## GRE Practice Test Questions

Not so good with the number theory and don't understand #59 and #61 on the practice GRE. Not even really sure where to start with these problems.

http://www.ets.org/Media/Tests/GRE/pdf/Math.pdf

59. A cyclic group of order 15 has an element x such that the set {x^3, x^5, x^9} has exactly two elements. The number of elements in the set {x^13n : n is a positive integer} is 3, 5, 8, 15 or infinite.

Obviously the answer can't be "infinite". Cyclic implies commutative, but don't know how to use this.

61. What is the greatest integer that divides (p^4) - 1 for every prime number p greater than 5? 12, 30, 48, 120 or 240

Does either Fermat's or Euler's theorem apply here somehow?
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 From the given info. for 59, you can see that either $x^2 = 1$ or $x^4 = 1$ or $x^6 = 1$. But the order of x has to divide 15, so |x| has to be 1 or 3; 1 is impossible because the given set has two distinct elements. Thus |x| = 3. That means {x^{13n}| n is a positive integer} has exactly 3 elements, since $x^{39} = x^{13\cdot 3} = 1$ (and no smaller n gives you 1). For 61 (for primes p>5), Fermat's theorem gives $p^4 - 1 \equiv 0$ (mod 5), and Euler's gives $p^4 - 1 \equiv 0$ (mod 12) and $p^4 - 1 \equiv 0$ (mod 8), so it has to be either 120 or 240 (since lcm(5, 8, 12) = 120). Furthermore, every prime is congruent to 1, 3, 5, 7, 9, 11, 13, or 15 (mod 16). You can check that the fourth powers of each of these are congruent to 1 (mod 16): $$3^4 \equiv (-7)^2 \equiv 1, \ 5^4 \equiv 9^2 \equiv 1, \ 11^4 \equiv (-5)^2 \equiv 1, \ 13^4 \equiv (-3)^4 \equiv 1.$$ But lcm(16, 120) = 240, so indeed $p^4 \equiv 1$ (mod 240) for every prime larger than 5.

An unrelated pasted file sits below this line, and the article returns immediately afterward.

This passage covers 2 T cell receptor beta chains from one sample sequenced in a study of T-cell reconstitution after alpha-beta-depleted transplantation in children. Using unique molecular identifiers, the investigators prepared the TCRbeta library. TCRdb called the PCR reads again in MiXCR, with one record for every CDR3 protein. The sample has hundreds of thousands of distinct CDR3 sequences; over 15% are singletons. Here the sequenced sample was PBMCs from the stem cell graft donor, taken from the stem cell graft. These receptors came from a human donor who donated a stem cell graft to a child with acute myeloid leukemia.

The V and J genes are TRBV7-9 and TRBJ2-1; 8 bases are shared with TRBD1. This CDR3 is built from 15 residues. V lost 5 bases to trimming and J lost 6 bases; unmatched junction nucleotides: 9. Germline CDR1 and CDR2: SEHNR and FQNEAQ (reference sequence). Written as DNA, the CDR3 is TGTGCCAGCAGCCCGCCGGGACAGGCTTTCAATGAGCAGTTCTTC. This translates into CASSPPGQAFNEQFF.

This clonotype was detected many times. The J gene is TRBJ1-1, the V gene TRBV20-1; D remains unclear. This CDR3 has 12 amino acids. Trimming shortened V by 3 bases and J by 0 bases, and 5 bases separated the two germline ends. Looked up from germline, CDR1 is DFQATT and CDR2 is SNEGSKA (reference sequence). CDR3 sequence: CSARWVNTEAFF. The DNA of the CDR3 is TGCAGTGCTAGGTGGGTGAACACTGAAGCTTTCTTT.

I read your solution before the stealth edit and became even more confused! Seriously though, thank you for the help! I see #59 now... forgot about Lagrange's Theorem applied to a cyclic group. Never would have got #61, though. Thanks again!

## GRE Practice Test Questions

Sorry about the edit! Typos are evil .

A more direct way to see that the fourth power of an odd prime p (in fact, any odd integer, which of course the other argument shows as well) is 1 mod 16:

By Fermat, $p \equiv 1$ (mod 2), so p = 2k+1 for some k. Then $p^2 = 4k^2 + 4k + 1 = 4(k^2+k)+1$, and $p^4 = 16(k^2+k)^2 + 8(k^2+k) + 1$. Here, though, $k^2+k$ is always even. Thus $p^4 \equiv 1$ (mod 16).

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